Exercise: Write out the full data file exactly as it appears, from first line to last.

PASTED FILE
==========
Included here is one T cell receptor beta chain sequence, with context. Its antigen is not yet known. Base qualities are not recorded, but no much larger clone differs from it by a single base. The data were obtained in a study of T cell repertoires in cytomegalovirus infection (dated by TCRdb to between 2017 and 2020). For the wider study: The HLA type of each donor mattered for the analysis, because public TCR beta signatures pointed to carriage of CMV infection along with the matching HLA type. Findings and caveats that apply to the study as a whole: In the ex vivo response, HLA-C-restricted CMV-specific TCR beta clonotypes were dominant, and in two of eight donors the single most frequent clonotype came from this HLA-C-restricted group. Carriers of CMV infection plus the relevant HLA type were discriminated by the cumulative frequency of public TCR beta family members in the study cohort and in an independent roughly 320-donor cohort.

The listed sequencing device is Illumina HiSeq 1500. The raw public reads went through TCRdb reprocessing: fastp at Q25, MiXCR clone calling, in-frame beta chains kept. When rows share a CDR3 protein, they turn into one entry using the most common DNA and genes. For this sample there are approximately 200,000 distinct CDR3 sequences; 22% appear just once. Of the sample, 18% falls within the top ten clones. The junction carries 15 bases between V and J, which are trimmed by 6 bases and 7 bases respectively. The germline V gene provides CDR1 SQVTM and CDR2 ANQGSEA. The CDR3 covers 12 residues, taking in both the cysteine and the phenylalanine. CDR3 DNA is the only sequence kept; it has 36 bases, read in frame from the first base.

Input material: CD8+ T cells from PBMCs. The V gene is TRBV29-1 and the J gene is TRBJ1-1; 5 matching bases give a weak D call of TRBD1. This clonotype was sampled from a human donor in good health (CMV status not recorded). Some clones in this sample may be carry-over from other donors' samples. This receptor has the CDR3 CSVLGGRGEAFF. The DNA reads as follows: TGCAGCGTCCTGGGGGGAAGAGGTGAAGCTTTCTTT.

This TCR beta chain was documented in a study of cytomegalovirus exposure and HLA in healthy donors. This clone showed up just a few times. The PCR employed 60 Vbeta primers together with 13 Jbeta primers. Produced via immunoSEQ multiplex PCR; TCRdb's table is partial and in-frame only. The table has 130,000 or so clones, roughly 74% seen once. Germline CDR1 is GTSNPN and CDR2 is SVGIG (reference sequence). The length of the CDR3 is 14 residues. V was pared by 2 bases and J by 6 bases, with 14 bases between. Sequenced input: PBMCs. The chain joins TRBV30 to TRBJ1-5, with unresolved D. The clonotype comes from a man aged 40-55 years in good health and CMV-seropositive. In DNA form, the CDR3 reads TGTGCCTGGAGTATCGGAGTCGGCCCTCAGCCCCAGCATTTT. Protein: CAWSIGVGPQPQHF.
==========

Included here is one T cell receptor beta chain sequence, with context. Its antigen is not yet known. Base qualities are not recorded, but no much larger clone differs from it by a single base. The data were obtained in a study of T cell repertoires in cytomegalovirus infection (dated by TCRdb to between 2017 and 2020). For the wider study: The HLA type of each donor mattered for the analysis, because public TCR beta signatures pointed to carriage of CMV infection along with the matching HLA type. Findings and caveats that apply to the study as a whole: In the ex vivo response, HLA-C-restricted CMV-specific TCR beta clonotypes were dominant, and in two of eight donors the single most frequent clonotype came from this HLA-C-restricted group. Carriers of CMV infection plus the relevant HLA type were discriminated by the cumulative frequency of public TCR beta family members in the study cohort and in an independent roughly 320-donor cohort.

The listed sequencing device is Illumina HiSeq 1500. The raw public reads went through TCRdb reprocessing: fastp at Q25, MiXCR clone calling, in-frame beta chains kept. When rows share a CDR3 protein, they turn into one entry using the most common DNA and genes. For this sample there are approximately 200,000 distinct CDR3 sequences; 22% appear just once. Of the sample, 18% falls within the top ten clones. The junction carries 15 bases between V and J, which are trimmed by 6 bases and 7 bases respectively. The germline V gene provides CDR1 SQVTM and CDR2 ANQGSEA. The CDR3 covers 12 residues, taking in both the cysteine and the phenylalanine. CDR3 DNA is the only sequence kept; it has 36 bases, read in frame from the first base.

Input material: CD8+ T cells from PBMCs. The V gene is TRBV29-1 and the J gene is TRBJ1-1; 5 matching bases give a weak D call of TRBD1. This clonotype was sampled from a human donor in good health (CMV status not recorded). Some clones in this sample may be carry-over from other donors' samples. This receptor has the CDR3 CSVLGGRGEAFF. The DNA reads as follows: TGCAGCGTCCTGGGGGGAAGAGGTGAAGCTTTCTTT.

This TCR beta chain was documented in a study of cytomegalovirus exposure and HLA in healthy donors. This clone showed up just a few times. The PCR employed 60 Vbeta primers together with 13 Jbeta primers. Produced via immunoSEQ multiplex PCR; TCRdb's table is partial and in-frame only. The table has 130,000 or so clones, roughly 74% seen once. Germline CDR1 is GTSNPN and CDR2 is SVGIG (reference sequence). The length of the CDR3 is 14 residues. V was pared by 2 bases and J by 6 bases, with 14 bases between. Sequenced input: PBMCs. The chain joins TRBV30 to TRBJ1-5, with unresolved D. The clonotype comes from a man aged 40-55 years in good health and CMV-seropositive. In DNA form, the CDR3 reads TGTGCCTGGAGTATCGGAGTCGGCCCTCAGCCCCAGCATTTT. Protein: CAWSIGVGPQPQHF.